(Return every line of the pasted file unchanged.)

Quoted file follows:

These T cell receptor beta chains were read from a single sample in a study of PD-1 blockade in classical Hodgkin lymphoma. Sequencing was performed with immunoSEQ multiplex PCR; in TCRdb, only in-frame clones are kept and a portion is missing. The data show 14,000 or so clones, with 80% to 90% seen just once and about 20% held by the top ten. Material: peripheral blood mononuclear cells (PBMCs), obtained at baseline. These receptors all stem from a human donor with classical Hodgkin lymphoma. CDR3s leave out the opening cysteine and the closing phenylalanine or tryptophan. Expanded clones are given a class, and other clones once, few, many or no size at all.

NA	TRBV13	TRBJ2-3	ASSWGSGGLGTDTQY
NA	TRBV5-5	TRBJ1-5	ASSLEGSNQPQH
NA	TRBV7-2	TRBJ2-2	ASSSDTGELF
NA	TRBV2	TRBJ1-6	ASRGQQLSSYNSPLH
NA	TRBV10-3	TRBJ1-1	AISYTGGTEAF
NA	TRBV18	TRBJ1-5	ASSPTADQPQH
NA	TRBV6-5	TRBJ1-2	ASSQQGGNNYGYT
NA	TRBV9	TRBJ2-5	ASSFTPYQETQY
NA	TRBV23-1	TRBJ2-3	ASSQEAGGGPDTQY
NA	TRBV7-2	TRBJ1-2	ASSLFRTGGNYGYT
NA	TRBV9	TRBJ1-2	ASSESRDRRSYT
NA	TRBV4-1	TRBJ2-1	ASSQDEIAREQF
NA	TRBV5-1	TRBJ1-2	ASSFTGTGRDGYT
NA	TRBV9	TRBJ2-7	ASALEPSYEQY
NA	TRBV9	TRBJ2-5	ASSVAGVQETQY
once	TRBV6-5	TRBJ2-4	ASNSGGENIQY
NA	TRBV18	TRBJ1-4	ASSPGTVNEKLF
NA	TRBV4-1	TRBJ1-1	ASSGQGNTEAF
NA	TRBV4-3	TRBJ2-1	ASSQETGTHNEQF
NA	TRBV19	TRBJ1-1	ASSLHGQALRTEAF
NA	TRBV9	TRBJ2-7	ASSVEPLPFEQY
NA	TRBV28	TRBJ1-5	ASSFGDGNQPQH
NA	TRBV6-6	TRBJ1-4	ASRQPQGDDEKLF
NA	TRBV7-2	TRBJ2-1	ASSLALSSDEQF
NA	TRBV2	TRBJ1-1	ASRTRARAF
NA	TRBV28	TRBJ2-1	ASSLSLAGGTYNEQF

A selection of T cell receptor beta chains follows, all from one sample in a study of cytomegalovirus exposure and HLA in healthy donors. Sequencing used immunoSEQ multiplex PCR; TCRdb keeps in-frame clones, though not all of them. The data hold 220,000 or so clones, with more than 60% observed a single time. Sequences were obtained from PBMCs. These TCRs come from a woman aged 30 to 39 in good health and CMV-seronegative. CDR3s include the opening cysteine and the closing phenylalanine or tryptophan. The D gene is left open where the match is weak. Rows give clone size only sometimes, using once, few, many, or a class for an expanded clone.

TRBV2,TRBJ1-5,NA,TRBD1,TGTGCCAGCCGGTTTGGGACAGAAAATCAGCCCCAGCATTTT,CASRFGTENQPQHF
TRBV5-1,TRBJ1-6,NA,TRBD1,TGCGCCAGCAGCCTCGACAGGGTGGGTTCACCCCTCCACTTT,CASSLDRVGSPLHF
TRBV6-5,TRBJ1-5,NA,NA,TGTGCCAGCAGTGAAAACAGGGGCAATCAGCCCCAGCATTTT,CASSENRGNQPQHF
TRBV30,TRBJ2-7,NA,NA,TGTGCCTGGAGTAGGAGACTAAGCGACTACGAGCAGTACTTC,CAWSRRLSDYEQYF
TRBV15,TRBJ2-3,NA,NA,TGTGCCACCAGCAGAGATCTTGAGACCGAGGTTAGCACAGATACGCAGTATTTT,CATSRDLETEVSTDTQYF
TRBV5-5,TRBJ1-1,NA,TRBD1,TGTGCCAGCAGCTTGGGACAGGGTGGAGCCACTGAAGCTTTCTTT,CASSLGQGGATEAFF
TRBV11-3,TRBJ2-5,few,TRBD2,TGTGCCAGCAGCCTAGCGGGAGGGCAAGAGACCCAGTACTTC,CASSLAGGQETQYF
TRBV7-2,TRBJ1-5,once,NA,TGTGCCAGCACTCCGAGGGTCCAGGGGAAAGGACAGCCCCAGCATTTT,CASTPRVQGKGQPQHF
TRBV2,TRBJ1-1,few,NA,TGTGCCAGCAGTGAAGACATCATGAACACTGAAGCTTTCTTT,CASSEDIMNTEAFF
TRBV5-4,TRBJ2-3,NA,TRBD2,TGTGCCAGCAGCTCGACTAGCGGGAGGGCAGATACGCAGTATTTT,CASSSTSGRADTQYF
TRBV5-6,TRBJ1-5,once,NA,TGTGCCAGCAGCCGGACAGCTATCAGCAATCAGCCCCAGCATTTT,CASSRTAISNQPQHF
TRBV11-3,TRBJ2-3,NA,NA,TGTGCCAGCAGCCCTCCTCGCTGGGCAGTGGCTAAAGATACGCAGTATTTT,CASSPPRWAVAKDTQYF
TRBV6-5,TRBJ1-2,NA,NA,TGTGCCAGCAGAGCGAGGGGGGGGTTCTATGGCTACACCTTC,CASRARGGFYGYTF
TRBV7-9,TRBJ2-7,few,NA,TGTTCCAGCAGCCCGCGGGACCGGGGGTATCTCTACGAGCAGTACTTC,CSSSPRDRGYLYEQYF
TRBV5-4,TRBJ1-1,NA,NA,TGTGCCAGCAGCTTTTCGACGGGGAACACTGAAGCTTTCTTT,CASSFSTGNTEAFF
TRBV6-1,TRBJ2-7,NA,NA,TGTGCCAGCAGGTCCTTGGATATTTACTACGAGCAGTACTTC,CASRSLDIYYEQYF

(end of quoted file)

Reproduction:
These T cell receptor beta chains were read from a single sample in a study of PD-1 blockade in classical Hodgkin lymphoma. Sequencing was performed with immunoSEQ multiplex PCR; in TCRdb, only in-frame clones are kept and a portion is missing. The data show 14,000 or so clones, with 80% to 90% seen just once and about 20% held by the top ten. Material: peripheral blood mononuclear cells (PBMCs), obtained at baseline. These receptors all stem from a human donor with classical Hodgkin lymphoma. CDR3s leave out the opening cysteine and the closing phenylalanine or tryptophan. Expanded clones are given a class, and other clones once, few, many or no size at all.

NA	TRBV13	TRBJ2-3	ASSWGSGGLGTDTQY
NA	TRBV5-5	TRBJ1-5	ASSLEGSNQPQH
NA	TRBV7-2	TRBJ2-2	ASSSDTGELF
NA	TRBV2	TRBJ1-6	ASRGQQLSSYNSPLH
NA	TRBV10-3	TRBJ1-1	AISYTGGTEAF
NA	TRBV18	TRBJ1-5	ASSPTADQPQH
NA	TRBV6-5	TRBJ1-2	ASSQQGGNNYGYT
NA	TRBV9	TRBJ2-5	ASSFTPYQETQY
NA	TRBV23-1	TRBJ2-3	ASSQEAGGGPDTQY
NA	TRBV7-2	TRBJ1-2	ASSLFRTGGNYGYT
NA	TRBV9	TRBJ1-2	ASSESRDRRSYT
NA	TRBV4-1	TRBJ2-1	ASSQDEIAREQF
NA	TRBV5-1	TRBJ1-2	ASSFTGTGRDGYT
NA	TRBV9	TRBJ2-7	ASALEPSYEQY
NA	TRBV9	TRBJ2-5	ASSVAGVQETQY
once	TRBV6-5	TRBJ2-4	ASNSGGENIQY
NA	TRBV18	TRBJ1-4	ASSPGTVNEKLF
NA	TRBV4-1	TRBJ1-1	ASSGQGNTEAF
NA	TRBV4-3	TRBJ2-1	ASSQETGTHNEQF
NA	TRBV19	TRBJ1-1	ASSLHGQALRTEAF
NA	TRBV9	TRBJ2-7	ASSVEPLPFEQY
NA	TRBV28	TRBJ1-5	ASSFGDGNQPQH
NA	TRBV6-6	TRBJ1-4	ASRQPQGDDEKLF
NA	TRBV7-2	TRBJ2-1	ASSLALSSDEQF
NA	TRBV2	TRBJ1-1	ASRTRARAF
NA	TRBV28	TRBJ2-1	ASSLSLAGGTYNEQF

A selection of T cell receptor beta chains follows, all from one sample in a study of cytomegalovirus exposure and HLA in healthy donors. Sequencing used immunoSEQ multiplex PCR; TCRdb keeps in-frame clones, though not all of them. The data hold 220,000 or so clones, with more than 60% observed a single time. Sequences were obtained from PBMCs. These TCRs come from a woman aged 30 to 39 in good health and CMV-seronegative. CDR3s include the opening cysteine and the closing phenylalanine or tryptophan. The D gene is left open where the match is weak. Rows give clone size only sometimes, using once, few, many, or a class for an expanded clone.

TRBV2,TRBJ1-5,NA,TRBD1,TGTGCCAGCCGGTTTGGGACAGAAAATCAGCCCCAGCATTTT,CASRFGTENQPQHF
TRBV5-1,TRBJ1-6,NA,TRBD1,TGCGCCAGCAGCCTCGACAGGGTGGGTTCACCCCTCCACTTT,CASSLDRVGSPLHF
TRBV6-5,TRBJ1-5,NA,NA,TGTGCCAGCAGTGAAAACAGGGGCAATCAGCCCCAGCATTTT,CASSENRGNQPQHF
TRBV30,TRBJ2-7,NA,NA,TGTGCCTGGAGTAGGAGACTAAGCGACTACGAGCAGTACTTC,CAWSRRLSDYEQYF
TRBV15,TRBJ2-3,NA,NA,TGTGCCACCAGCAGAGATCTTGAGACCGAGGTTAGCACAGATACGCAGTATTTT,CATSRDLETEVSTDTQYF
TRBV5-5,TRBJ1-1,NA,TRBD1,TGTGCCAGCAGCTTGGGACAGGGTGGAGCCACTGAAGCTTTCTTT,CASSLGQGGATEAFF
TRBV11-3,TRBJ2-5,few,TRBD2,TGTGCCAGCAGCCTAGCGGGAGGGCAAGAGACCCAGTACTTC,CASSLAGGQETQYF
TRBV7-2,TRBJ1-5,once,NA,TGTGCCAGCACTCCGAGGGTCCAGGGGAAAGGACAGCCCCAGCATTTT,CASTPRVQGKGQPQHF
TRBV2,TRBJ1-1,few,NA,TGTGCCAGCAGTGAAGACATCATGAACACTGAAGCTTTCTTT,CASSEDIMNTEAFF
TRBV5-4,TRBJ2-3,NA,TRBD2,TGTGCCAGCAGCTCGACTAGCGGGAGGGCAGATACGCAGTATTTT,CASSSTSGRADTQYF
TRBV5-6,TRBJ1-5,once,NA,TGTGCCAGCAGCCGGACAGCTATCAGCAATCAGCCCCAGCATTTT,CASSRTAISNQPQHF
TRBV11-3,TRBJ2-3,NA,NA,TGTGCCAGCAGCCCTCCTCGCTGGGCAGTGGCTAAAGATACGCAGTATTTT,CASSPPRWAVAKDTQYF
TRBV6-5,TRBJ1-2,NA,NA,TGTGCCAGCAGAGCGAGGGGGGGGTTCTATGGCTACACCTTC,CASRARGGFYGYTF
TRBV7-9,TRBJ2-7,few,NA,TGTTCCAGCAGCCCGCGGGACCGGGGGTATCTCTACGAGCAGTACTTC,CSSSPRDRGYLYEQYF
TRBV5-4,TRBJ1-1,NA,NA,TGTGCCAGCAGCTTTTCGACGGGGAACACTGAAGCTTTCTTT,CASSFSTGNTEAFF
TRBV6-1,TRBJ2-7,NA,NA,TGTGCCAGCAGGTCCTTGGATATTTACTACGAGCAGTACTTC,CASRSLDIYYEQYF